Comparatively few universities will be educating students in international accounting standards this academic year, despite plans by the Securities and Exchange Commission to impose the new standards on U.S. companies.

Only 22 percent of 535 accounting professors surveyed by the American Accounting Association and KPMG said they would incorporate International Financial Reporting Standards into their curricula in any significant way in the 2008-2009 academic year. Sixty-two percent admitted they have not taken any significant steps toward doing so.

Last week, the SEC announced a proposed roadmap for requiring U.S. companies to file financial statements in accordance with IFRS beginning in 2014, with some large companies moving away from U.S. GAAP in 2010 (see SEC Proposes IFRS Roadmap). The survey found that the first class of graduating seniors likely to have a substantial amount of IFRS education would be the class of 2011, followed by the class of 2012.

Forty-two percent of the professors felt that textbooks would not be ready until the 2010-2011 academic year. Only 23 percent of the professors surveyed indicated that the administrators responsible for allocating resources understand the change very well. Seventy-nine percent of the respondents said the key challenge for them is developing curriculum materials, and another 72 percent said it would be making room for IFRS in the curriculum.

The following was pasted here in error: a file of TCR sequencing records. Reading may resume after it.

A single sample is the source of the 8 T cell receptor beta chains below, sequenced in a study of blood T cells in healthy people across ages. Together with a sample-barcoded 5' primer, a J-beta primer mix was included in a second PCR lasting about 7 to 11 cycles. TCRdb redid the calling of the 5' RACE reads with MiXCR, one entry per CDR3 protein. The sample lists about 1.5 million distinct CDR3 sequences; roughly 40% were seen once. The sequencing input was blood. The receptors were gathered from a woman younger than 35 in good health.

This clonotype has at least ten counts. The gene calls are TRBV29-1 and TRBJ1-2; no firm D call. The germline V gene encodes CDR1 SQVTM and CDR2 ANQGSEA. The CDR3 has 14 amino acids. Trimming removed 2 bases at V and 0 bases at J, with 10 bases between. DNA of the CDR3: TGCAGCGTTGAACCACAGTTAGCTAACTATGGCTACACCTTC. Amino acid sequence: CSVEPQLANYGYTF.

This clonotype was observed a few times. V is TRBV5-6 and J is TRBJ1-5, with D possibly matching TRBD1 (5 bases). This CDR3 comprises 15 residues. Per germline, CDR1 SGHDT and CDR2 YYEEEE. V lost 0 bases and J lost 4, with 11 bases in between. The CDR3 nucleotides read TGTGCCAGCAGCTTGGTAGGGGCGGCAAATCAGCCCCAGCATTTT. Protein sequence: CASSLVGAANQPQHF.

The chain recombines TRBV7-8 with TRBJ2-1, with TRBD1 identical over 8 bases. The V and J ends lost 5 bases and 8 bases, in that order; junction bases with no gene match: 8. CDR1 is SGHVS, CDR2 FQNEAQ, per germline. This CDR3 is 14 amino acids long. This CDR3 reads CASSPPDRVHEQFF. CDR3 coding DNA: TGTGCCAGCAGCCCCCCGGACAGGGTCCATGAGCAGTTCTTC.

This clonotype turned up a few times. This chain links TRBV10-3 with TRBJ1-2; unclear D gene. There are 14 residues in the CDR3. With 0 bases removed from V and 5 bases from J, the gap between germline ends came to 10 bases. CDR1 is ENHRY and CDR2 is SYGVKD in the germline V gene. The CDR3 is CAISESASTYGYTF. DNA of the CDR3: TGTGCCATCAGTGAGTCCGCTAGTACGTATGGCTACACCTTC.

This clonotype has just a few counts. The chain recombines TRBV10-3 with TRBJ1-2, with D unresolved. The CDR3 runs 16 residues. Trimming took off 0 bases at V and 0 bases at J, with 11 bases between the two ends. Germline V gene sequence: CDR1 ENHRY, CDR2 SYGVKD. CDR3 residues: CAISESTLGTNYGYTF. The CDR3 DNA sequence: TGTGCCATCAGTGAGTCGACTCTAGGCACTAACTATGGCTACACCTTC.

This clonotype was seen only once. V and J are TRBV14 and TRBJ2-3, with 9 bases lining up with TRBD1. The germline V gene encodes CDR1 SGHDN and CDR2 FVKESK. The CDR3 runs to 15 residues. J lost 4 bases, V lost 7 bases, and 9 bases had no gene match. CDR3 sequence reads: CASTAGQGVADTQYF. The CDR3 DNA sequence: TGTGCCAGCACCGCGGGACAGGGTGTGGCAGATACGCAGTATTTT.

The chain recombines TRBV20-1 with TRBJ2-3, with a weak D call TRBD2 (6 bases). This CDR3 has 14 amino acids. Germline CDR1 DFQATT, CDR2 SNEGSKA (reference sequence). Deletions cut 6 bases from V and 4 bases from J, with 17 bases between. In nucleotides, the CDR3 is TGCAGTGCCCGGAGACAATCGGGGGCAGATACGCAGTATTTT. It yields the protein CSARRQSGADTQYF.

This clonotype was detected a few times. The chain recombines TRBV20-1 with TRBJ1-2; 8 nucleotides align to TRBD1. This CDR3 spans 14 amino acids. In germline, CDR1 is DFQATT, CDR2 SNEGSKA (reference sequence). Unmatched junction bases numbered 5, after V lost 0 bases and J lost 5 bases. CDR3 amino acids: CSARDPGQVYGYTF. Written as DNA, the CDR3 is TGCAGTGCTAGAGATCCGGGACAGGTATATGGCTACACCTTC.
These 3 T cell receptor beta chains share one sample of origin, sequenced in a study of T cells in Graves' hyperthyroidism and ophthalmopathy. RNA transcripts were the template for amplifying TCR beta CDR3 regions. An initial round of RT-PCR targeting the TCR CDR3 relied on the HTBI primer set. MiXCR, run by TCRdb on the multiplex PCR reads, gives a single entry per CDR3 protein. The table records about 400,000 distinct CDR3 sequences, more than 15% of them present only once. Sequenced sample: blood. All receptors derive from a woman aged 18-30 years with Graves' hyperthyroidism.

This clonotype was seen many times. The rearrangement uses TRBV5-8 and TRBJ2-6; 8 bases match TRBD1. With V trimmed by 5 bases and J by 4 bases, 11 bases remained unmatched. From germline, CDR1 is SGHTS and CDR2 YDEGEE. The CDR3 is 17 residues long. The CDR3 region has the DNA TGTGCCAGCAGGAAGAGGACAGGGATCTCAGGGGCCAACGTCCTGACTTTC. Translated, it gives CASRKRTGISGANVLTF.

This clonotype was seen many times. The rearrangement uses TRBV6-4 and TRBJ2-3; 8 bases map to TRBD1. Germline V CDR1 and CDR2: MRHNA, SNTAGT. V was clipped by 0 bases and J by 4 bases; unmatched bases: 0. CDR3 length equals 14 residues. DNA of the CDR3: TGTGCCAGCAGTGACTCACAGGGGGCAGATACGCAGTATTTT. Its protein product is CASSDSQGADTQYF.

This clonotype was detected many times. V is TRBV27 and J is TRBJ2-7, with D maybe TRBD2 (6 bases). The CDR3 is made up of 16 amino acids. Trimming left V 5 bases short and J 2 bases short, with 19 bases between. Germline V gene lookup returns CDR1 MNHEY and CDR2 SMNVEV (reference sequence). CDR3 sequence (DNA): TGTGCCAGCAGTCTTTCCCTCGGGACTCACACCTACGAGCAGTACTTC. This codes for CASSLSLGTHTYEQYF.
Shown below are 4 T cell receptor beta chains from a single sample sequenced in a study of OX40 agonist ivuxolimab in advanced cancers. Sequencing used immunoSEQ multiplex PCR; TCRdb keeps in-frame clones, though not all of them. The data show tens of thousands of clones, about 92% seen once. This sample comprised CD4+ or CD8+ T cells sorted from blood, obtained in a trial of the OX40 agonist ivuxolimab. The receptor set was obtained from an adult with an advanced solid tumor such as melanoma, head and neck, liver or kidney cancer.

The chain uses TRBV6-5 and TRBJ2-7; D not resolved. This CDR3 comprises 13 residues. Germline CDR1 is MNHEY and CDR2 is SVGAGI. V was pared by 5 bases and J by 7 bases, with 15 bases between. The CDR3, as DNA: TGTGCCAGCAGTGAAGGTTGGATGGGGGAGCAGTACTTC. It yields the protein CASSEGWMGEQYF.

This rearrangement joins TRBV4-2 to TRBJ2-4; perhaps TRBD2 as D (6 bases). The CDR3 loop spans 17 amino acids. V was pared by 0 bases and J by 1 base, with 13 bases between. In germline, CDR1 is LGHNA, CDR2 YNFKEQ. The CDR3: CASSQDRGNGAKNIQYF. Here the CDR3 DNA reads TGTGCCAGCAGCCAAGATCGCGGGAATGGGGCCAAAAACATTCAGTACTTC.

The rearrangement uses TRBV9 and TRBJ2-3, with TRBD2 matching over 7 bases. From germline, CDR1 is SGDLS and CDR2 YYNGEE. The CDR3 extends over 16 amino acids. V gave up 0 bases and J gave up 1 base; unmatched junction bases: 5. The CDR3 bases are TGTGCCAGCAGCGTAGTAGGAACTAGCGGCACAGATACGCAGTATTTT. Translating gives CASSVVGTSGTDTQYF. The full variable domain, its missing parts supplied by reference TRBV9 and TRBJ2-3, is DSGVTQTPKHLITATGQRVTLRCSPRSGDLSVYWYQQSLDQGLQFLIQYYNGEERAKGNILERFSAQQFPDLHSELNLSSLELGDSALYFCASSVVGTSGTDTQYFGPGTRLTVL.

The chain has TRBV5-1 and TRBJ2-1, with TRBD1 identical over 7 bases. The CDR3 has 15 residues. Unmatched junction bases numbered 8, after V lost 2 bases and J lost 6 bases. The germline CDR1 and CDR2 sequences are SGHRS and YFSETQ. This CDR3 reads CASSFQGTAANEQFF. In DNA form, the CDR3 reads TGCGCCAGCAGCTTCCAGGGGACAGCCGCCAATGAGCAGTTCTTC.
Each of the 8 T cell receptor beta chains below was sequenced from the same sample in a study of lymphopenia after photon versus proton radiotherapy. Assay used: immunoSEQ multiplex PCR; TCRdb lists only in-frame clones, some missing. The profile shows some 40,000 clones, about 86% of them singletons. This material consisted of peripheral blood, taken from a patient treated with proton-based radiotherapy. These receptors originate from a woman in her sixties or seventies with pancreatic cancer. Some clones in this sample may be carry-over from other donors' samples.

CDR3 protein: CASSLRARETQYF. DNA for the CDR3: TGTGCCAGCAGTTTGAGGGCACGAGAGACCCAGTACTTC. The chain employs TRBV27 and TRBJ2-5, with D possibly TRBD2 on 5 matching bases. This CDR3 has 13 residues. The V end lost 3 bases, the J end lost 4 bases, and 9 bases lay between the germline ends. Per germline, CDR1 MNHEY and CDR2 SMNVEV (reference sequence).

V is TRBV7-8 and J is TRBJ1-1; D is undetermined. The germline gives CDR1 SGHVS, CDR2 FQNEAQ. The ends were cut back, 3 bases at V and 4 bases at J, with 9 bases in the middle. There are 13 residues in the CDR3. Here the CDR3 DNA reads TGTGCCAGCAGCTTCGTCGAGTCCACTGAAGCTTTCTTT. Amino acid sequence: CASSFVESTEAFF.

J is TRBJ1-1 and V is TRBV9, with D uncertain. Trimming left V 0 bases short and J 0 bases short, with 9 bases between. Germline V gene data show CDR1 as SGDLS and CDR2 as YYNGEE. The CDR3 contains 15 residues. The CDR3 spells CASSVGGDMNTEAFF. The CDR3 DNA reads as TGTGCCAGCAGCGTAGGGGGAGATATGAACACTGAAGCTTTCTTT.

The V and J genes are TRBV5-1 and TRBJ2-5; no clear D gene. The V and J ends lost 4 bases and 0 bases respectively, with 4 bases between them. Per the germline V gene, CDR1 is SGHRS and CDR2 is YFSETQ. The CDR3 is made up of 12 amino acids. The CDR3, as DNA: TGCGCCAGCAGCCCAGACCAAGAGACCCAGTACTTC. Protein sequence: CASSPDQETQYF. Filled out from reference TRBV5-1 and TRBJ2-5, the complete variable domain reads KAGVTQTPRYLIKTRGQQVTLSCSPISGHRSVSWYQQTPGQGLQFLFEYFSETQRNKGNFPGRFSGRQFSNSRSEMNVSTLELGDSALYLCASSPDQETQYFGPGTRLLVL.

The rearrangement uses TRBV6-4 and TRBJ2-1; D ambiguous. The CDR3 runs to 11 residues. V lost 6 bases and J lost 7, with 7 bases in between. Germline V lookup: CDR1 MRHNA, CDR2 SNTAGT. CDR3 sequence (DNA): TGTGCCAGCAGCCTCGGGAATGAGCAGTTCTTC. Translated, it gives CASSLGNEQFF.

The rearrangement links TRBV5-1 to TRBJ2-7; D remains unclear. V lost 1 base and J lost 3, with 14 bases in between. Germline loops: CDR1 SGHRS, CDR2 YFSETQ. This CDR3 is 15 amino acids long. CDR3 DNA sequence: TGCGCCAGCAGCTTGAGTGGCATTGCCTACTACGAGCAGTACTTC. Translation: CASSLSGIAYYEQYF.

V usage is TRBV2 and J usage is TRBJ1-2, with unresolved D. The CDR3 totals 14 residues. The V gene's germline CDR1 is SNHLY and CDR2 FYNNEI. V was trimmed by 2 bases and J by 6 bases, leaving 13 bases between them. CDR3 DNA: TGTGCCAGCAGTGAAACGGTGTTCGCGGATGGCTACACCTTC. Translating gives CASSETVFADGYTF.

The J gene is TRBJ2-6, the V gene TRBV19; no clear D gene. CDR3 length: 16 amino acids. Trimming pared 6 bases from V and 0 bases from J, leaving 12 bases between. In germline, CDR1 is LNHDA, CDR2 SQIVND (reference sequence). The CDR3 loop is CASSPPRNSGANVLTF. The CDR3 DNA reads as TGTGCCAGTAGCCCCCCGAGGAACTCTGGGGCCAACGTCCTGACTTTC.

Register or login for access to this item and much more

All Accounting Today content is archived after seven days.

Community members receive:
  • All recent and archived articles
  • Conference offers and updates
  • A full menu of enewsletter options
  • Web seminars, white papers, ebooks

Don't have an account? Register for Free Unlimited Access